My husband's and my first house was a little townhouse about 20 minutes from the University where we both worked, me as a grad student, my husband for employment. It was perfect for us, small and secure and when we closed the door we were in our own little bubble. We bought it new, and everything worked. During the winters we burned an occasional log in the little fireplace in the basement.

When we moved, a young couple took over and dressed things up a bit -- new curtains in the window, a few flowers planted around the mailbox. They also planted a little willow in the front yard that looked so pretty, with droopy arched branches that swayed gracefully in the wind.

Flash forward about 15 years. While driving by for old times' sake, I was shocked to see that little tree had grown pretty big. The arched branches now blocked the windows. Although the tree itself was shapely, it no longer looked good where it was. I couldn't help thinking that if I owned the house again I'd want to remove it, but that wouldn't be an easy job with houses and cars so close together. And the tree stump? These are always a chore to grind, and leave a hold in the ground.

Although I have fond memories of that little house, happily it is no longer mine and I DON'T have to deal with that tree. Driving away, I couldn't help reflecting that lie is like that tree.

We often plant pretty little trees in our life: sports or hobbies, courses of study or people we befriend. These things when they appear are charming. However, it's important to remember that trees grow, and can outgrow their original purposes. Being on the college swim team is great, but if it prevents you from getting better grades maybe you'll regret it when you start looking for a job. A friend may be sunny and fun, but if you and the friend end up wasting a lot of time this may not be a good ultimate thing. If you decide to do anything for short term gain, without looking at the long term costs, you may ultimately regret that little tree.

Monday, July 2, 2012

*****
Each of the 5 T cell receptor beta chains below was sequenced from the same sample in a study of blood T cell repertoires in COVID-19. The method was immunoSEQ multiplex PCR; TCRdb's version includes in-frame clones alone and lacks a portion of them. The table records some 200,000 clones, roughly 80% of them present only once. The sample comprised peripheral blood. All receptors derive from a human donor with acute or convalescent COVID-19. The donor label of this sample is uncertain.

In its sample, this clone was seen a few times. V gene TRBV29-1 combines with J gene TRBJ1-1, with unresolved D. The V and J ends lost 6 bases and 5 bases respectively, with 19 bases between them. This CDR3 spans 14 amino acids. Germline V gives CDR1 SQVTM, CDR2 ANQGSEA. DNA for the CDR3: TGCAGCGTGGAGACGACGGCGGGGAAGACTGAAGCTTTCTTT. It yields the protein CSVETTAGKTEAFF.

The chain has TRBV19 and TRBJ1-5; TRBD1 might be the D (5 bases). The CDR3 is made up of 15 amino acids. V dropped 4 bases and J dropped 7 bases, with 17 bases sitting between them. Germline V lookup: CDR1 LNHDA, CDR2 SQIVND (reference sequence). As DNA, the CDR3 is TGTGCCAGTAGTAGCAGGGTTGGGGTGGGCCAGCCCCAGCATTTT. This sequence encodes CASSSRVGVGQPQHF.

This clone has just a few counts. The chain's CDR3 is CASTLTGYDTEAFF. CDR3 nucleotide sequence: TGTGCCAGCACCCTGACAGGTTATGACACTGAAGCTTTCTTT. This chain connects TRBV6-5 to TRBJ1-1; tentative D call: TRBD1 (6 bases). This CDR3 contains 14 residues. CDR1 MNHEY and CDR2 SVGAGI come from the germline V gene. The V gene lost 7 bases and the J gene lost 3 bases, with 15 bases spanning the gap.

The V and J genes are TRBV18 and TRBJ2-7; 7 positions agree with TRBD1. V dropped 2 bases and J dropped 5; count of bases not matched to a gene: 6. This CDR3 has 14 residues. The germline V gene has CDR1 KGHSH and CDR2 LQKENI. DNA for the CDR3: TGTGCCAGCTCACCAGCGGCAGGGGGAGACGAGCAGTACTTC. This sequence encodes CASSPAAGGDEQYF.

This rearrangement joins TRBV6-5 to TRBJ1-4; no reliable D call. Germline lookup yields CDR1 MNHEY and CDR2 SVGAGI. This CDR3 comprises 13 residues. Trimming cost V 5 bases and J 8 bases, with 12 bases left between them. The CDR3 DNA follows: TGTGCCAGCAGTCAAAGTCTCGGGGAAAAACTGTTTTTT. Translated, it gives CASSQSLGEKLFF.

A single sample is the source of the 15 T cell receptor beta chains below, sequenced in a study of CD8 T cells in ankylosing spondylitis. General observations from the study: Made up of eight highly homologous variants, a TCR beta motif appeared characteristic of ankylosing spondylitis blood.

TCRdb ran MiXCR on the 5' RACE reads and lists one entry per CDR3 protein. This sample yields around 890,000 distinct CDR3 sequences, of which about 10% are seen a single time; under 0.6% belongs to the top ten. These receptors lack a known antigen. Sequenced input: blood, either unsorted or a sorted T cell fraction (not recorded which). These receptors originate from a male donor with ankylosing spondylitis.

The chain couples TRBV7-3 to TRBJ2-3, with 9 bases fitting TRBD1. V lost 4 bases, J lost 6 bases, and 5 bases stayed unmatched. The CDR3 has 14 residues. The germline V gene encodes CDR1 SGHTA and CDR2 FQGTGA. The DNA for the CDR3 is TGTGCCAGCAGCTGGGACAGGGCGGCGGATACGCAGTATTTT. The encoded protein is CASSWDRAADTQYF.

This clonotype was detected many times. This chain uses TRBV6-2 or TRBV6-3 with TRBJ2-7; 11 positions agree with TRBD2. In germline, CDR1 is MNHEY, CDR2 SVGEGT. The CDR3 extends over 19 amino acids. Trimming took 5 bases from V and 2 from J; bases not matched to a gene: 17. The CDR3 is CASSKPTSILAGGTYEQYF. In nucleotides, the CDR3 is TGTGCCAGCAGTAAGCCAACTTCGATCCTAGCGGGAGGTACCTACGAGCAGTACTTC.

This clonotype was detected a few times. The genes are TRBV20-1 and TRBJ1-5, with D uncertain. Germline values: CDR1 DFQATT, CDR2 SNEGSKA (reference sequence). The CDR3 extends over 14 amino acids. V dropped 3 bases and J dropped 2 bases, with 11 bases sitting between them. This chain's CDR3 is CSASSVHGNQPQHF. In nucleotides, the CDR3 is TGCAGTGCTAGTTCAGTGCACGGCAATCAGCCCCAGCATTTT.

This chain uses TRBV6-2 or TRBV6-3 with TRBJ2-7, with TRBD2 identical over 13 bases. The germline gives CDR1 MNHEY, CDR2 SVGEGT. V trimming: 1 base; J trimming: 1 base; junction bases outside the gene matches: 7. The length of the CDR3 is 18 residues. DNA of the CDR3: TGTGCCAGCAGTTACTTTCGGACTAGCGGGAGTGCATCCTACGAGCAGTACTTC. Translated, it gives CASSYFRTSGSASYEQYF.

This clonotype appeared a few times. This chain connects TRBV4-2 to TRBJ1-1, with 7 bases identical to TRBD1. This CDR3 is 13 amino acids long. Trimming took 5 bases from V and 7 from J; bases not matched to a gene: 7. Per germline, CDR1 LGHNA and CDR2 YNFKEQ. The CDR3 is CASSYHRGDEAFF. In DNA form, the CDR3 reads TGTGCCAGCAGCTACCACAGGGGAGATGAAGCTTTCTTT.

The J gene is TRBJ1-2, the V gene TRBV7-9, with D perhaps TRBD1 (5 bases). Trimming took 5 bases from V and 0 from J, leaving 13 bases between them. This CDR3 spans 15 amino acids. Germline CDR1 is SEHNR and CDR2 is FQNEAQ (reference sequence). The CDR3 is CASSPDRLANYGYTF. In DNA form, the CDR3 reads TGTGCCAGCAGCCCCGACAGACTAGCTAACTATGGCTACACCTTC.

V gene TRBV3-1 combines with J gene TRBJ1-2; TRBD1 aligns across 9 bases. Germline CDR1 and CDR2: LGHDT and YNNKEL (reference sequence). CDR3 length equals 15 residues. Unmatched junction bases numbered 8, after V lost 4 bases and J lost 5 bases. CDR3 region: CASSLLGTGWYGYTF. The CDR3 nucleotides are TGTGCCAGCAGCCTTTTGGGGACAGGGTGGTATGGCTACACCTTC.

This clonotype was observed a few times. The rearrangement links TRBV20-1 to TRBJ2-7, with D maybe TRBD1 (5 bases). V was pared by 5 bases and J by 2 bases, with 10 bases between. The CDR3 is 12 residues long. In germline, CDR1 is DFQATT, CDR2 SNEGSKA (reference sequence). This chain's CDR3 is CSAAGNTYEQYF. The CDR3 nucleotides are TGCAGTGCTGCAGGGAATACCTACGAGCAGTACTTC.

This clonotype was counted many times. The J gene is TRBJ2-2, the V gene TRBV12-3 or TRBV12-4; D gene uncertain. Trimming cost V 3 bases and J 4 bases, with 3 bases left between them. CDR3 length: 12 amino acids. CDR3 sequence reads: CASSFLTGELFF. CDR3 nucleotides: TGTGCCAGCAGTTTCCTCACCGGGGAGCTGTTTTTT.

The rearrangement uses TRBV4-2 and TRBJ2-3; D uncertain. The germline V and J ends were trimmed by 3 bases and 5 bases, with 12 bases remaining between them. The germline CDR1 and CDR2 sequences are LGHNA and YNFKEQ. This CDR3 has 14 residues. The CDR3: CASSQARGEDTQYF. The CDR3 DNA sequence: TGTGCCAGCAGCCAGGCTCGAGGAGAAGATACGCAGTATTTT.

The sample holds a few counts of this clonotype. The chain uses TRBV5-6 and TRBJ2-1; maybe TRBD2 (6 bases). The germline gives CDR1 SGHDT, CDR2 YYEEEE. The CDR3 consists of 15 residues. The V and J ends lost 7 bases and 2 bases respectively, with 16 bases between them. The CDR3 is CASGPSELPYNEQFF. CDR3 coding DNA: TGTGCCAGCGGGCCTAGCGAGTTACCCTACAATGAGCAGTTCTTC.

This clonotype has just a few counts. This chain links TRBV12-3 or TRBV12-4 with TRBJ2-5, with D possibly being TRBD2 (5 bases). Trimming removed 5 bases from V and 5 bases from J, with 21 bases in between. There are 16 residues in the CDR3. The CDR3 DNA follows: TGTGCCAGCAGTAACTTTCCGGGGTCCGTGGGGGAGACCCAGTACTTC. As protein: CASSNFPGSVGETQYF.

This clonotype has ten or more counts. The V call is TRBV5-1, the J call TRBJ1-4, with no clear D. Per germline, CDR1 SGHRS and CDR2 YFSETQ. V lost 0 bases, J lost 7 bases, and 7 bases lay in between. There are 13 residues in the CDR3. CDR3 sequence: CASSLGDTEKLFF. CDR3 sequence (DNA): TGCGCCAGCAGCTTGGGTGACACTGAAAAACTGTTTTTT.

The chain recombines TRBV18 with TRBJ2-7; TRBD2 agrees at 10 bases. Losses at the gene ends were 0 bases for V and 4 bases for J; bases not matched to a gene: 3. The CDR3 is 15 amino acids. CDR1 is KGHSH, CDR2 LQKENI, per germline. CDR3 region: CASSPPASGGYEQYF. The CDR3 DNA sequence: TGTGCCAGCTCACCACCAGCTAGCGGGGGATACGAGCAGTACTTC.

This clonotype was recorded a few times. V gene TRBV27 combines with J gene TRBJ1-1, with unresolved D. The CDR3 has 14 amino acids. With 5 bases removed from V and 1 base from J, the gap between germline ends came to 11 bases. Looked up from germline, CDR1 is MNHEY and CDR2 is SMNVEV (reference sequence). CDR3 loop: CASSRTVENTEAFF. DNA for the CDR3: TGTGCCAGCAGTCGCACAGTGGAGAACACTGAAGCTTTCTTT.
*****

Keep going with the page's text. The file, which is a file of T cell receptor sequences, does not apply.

Power's Out

My ideal, that I sometimes achieve, is to have a week or two of blogs already set up and ready to be automatically posted on the appointed days. Sadly, for the past few weeks I've let it go and am writing post-to-post. Normally that wouldn't be a problem, but a power outage complicates things. I'm writing this today, Sunday, at Starbucks. Happily I use an alphasmart for most of my non-internet writing, so am not frustrated that way.

Friday night the storm didn't seem THAT bad, but more than half a million people are said to have lost power. As I drove the streets on Saturday, I went past three intersections where cops were blocking parts of the roads for downed power lines. One sparking line let out an intermittent BOOK! that each time would shake the area. Numerous broken trees littered the streets and the lawns.

The power out makes me think about our lifestyle. Aside from not having internet to post blogs and keep up with correspondence, I don't mind not having it. Lights out is a pain, but it's summer so we have early mornings and long days, and candles, flashlights, and the kindle light for reading are adquate.

We get into more of a problem with food -- our freezer holds several (expensive) chicken breast trays and a steak, and we have bags of frozen vegetables for dinners. These are a loss.

The difficult part is water. We have well and septic, and when the electricity goes out, so does our water pump. No showers, no toilet flushing (without pouring pond water into the tank), no rinsing dishes or washing hands. We run a diesel-powered generator a few hours at a time so it's not total chaos, but certainly dicey.

As Americans, we are utterly dependent on electricity. People lived without it for thousands of years and did fine, but the way the infrastructure is set up here, you can't cook, you can't clean, you can't do anything without it.

Others around the world, including our beloved president, see Americans as energy hogs. Well, perhaps. But then again, with the way our infrastructure is set up, how can we live otherwise? Nothing works without electricity. We need cheap gas because stores and workplaces are too far away to walk.

If there were cheap, affordable green energy, people would buy it in a second. It's not that we're *bad* people, simply that we use the best options that are available. America has long been known as the land of the free and the home of the brave. That freedom and courage has translated into raising the living standards globally, not only in blood and treasure spent to liberate other countries, but in the simple ability of an African mission to refrigerate pharmaceuticals or an internet computer to communicate.

With freedom and free access to resoucres, these things will be invented, because in the past it has always been so. Over the last 200 years where have most of the world-changing inventions developed? The lightbulb. The automobile. The flush toilet. The airplane. The washing machine. Air conditioning. The computer. The internet. It doesn't help to guilt-trip and scold. Yes, there is tremendous waste in America. People buy iphones for their 12 year olds who promptly drop them in the pool. But really, I'd rather live with this potential for waste if it also means we move ahead.